Summary: 'keeping watch' for the arrival of the Christ Child

Following those hard times, the sun will fade out, moon cloud over, Stars fall out of the sky, cosmic powers tremble. And then they'll see the Son of Man enter in grand style, his Arrival filling the sky - no one will miss it! He'll dispatch the angels; they will pull in the chosen from the four winds, from pole to pole. When you see all these things, you know he is at the door. Don't take this lightly. I'm not just saying this for some future generation, but for this one, too - these things will happen. Sky and earth will wear out; my words won't wear out. But the exact day and hour? No one knows that, not even heaven's angels, not even the Son. Only the Father. So keep a sharp lookout, for you don't know the timetable. It's like a man who takes a trip, leaving home and putting his servants in charge, each assigned a task, and commanding the gatekeeper to stand watch. So, stay at your post, watching. You have no idea when the homeowner is returning, whether evening, midnight, cockcrow, or morning. You don't want him showing up unannounced, with you asleep on the job. I say it to you, and I'm saying it to all: Stay at your post. Keep watch." (Mark 13:24-27)

Today, Christians begin a new liturgical year and celebrate the ancient Season of Advent. For most American Christians, Advent passes virtually unnoticed, because the secular and intensely commercial celebration of "Christmas" begins earlier and earlier each year; this year Black Friday shopping started on Thanksgiving Day.

But in the hustle and bustle of the various holiday celebrations, the time of Advent offers us a time of quiet reflection, hopeful and patient waiting, and thinking about what the birth of Jesus means in our world today.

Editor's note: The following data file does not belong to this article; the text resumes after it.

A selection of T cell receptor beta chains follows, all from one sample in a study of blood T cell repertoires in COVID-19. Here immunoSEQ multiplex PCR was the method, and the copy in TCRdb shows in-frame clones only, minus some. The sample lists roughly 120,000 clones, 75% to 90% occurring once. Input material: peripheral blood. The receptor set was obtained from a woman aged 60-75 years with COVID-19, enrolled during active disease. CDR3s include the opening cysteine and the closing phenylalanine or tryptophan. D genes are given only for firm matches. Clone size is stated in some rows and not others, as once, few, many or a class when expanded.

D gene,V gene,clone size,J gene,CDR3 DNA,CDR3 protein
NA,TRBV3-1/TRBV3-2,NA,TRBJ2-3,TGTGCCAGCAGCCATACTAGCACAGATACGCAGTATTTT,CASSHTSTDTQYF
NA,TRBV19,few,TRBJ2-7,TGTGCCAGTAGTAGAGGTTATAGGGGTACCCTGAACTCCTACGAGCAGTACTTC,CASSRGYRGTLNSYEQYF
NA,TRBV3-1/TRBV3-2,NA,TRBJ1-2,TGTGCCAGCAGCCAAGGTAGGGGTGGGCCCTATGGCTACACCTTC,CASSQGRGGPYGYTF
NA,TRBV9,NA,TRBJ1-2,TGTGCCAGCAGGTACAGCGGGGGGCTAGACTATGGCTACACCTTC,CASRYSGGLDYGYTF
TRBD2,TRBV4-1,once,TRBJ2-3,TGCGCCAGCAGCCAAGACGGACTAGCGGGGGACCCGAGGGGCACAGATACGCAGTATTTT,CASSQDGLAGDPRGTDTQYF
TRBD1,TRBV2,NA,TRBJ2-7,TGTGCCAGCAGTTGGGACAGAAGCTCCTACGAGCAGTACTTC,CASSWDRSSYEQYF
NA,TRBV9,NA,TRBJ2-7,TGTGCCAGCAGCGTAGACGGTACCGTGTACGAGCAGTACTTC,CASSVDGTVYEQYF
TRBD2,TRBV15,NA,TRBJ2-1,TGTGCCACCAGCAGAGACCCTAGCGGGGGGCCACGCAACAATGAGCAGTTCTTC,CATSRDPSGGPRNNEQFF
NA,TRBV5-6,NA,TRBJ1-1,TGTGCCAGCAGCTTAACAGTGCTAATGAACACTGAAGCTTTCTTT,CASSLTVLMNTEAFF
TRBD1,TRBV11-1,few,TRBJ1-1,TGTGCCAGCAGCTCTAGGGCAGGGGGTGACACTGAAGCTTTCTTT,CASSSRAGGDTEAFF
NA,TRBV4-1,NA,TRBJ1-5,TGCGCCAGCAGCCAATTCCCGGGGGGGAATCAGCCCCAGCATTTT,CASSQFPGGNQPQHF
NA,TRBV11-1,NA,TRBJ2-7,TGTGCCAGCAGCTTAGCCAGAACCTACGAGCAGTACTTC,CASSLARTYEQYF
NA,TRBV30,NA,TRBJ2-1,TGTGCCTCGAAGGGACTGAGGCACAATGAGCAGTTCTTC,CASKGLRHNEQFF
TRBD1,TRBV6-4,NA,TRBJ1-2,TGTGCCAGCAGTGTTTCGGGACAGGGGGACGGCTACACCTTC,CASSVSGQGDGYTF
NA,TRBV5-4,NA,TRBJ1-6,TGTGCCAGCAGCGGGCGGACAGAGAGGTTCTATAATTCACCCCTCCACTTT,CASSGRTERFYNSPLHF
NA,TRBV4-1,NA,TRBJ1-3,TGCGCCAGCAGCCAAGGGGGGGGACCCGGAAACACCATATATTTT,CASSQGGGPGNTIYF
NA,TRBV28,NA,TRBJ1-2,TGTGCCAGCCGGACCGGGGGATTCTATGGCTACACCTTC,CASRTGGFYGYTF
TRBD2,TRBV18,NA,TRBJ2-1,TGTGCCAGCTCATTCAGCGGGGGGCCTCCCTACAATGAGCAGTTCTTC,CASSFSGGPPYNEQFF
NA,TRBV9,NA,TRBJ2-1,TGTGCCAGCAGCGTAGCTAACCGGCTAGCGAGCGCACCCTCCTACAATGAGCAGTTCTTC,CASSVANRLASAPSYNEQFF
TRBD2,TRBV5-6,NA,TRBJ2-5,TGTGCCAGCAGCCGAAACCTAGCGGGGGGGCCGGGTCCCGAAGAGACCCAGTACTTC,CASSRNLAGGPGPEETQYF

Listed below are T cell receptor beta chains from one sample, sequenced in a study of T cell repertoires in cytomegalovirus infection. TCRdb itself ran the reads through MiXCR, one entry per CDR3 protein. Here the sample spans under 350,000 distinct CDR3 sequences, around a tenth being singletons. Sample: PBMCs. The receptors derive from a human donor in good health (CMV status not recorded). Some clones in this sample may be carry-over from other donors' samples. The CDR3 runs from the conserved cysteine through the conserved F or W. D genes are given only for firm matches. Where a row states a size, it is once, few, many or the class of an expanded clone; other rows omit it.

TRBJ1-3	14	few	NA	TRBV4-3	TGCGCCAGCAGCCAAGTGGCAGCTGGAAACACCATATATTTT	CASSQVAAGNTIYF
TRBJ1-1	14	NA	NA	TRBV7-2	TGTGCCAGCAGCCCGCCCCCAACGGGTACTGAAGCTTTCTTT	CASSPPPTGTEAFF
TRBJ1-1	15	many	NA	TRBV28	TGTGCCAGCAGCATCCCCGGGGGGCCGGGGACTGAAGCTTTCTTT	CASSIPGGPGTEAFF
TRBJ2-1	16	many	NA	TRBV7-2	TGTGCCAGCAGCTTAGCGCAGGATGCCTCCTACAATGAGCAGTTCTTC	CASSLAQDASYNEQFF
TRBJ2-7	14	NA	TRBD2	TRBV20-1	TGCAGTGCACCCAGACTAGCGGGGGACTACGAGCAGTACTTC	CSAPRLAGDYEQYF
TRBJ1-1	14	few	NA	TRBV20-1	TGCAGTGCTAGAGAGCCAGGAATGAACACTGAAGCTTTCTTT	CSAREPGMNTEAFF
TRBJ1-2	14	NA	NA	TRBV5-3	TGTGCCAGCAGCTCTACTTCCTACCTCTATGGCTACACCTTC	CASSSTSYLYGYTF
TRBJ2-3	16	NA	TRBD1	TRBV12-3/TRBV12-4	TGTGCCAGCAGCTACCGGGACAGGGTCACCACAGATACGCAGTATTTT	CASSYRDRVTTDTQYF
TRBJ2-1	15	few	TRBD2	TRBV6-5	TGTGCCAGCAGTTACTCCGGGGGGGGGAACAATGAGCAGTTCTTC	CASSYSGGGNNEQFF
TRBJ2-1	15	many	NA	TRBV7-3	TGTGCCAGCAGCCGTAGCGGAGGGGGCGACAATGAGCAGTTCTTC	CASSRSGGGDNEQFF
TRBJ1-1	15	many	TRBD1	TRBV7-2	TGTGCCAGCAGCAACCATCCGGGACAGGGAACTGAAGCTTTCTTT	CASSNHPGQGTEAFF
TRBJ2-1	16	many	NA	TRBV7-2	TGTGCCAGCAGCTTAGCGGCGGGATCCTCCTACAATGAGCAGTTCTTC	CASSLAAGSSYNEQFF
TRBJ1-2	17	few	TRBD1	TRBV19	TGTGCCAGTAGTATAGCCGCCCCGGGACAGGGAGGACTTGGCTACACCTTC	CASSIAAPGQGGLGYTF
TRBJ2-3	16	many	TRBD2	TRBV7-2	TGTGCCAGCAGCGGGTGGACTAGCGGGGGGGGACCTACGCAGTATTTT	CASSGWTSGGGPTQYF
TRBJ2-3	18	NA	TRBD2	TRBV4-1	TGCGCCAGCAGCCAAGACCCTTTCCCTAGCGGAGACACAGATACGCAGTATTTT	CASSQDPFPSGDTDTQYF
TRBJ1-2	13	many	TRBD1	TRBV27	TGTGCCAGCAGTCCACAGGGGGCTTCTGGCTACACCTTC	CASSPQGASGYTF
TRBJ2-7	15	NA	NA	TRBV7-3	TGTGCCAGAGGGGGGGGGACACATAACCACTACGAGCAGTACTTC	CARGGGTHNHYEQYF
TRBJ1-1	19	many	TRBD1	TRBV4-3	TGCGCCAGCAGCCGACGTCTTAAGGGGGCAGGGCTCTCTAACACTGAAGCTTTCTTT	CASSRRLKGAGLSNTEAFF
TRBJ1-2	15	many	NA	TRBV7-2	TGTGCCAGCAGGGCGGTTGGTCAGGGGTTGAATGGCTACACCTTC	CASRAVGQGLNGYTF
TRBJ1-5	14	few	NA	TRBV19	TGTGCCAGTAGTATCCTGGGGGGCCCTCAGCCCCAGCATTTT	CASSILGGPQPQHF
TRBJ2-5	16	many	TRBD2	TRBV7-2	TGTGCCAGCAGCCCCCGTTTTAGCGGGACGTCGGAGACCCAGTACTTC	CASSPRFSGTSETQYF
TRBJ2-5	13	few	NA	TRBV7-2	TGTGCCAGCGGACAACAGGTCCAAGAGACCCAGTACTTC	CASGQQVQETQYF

Advent is an ancient celebration, a four-week celebration ending with the birth of Jesus on Christmas. Advent is the time of waiting with anticipation for the fulfillment of the prophecies of Daniel and Isaiah: that a Messiah will come and gather the people to Him. The Messiah, the great and all-powerful one who brings us life everlasting, is being celebrated in this season as a tiny, helpless baby.

Most people think of Advent as a time to prepare us for Christmas, but Advent is about preparing for the arrival of Christ with new ears and open hearts. However, the story has become so familiar to us that we often take it for granted. We become like people that live next to the train tracks and no longer hear the train when it goes by. We tend to sleep walk our way through the story.

But if we wake up, we can see that the Christmas story is like a soap opera. Jesus is born to an unwed teenage mother. Jesus’ princely throne was a food trough, his princely court consists of some smelly animals and a few wise men. His ambassadors and evangelists are a handful of dirty shepherds just in from the fields.

That is what Advent is all about. We are waiting with hope for our Messiah. We will celebrate his birth by remembering what it felt like to wait for him the first time he came.

In this way, the crèche or manger (where Jesus was born) is very much like the cross(where Jesus died for us). They are both symbols of times when God’s love came into the world.

For the last four years we have lit an Advent wreath each of the four Sundays of Advent. This year we are going to do something a little different. You see a picture of the manger on the wall; notice it is empty, except for the star. Each Sunday, as we move toward the birth of Jesus, we will see more things appear, until we finally see the Baby Jesus in his crib.

Each week we will wait to see what appears. We are in the season of waiting. Waiting for the coming of Jesus, not only to celebrate his birth, but also awaiting his Second Coming.

But we don’t know when Jesus is coming again. There has been a lot of forecasting about when the Second Coming will happen, but those dates have all come and gone. We have no insight into the time.

Jesus even warns us:

No one knows when, not even heaven's angels, not even the Son. Only the Father. So keep a sharp lookout, for you don't know the timetable. (Mark 13:32)

Jesus’ coming will be sudden; there will be no time to prepare for him. Jesus says his return will be sudden! If we could see Jesus coming and his coming would take place in a year or so, or even a month from now, we might have time to get ready. But, that is not the case. You are ready now before he comes, or you will never be ready at his coming. So, it's time to wake up and start watching and waiting.

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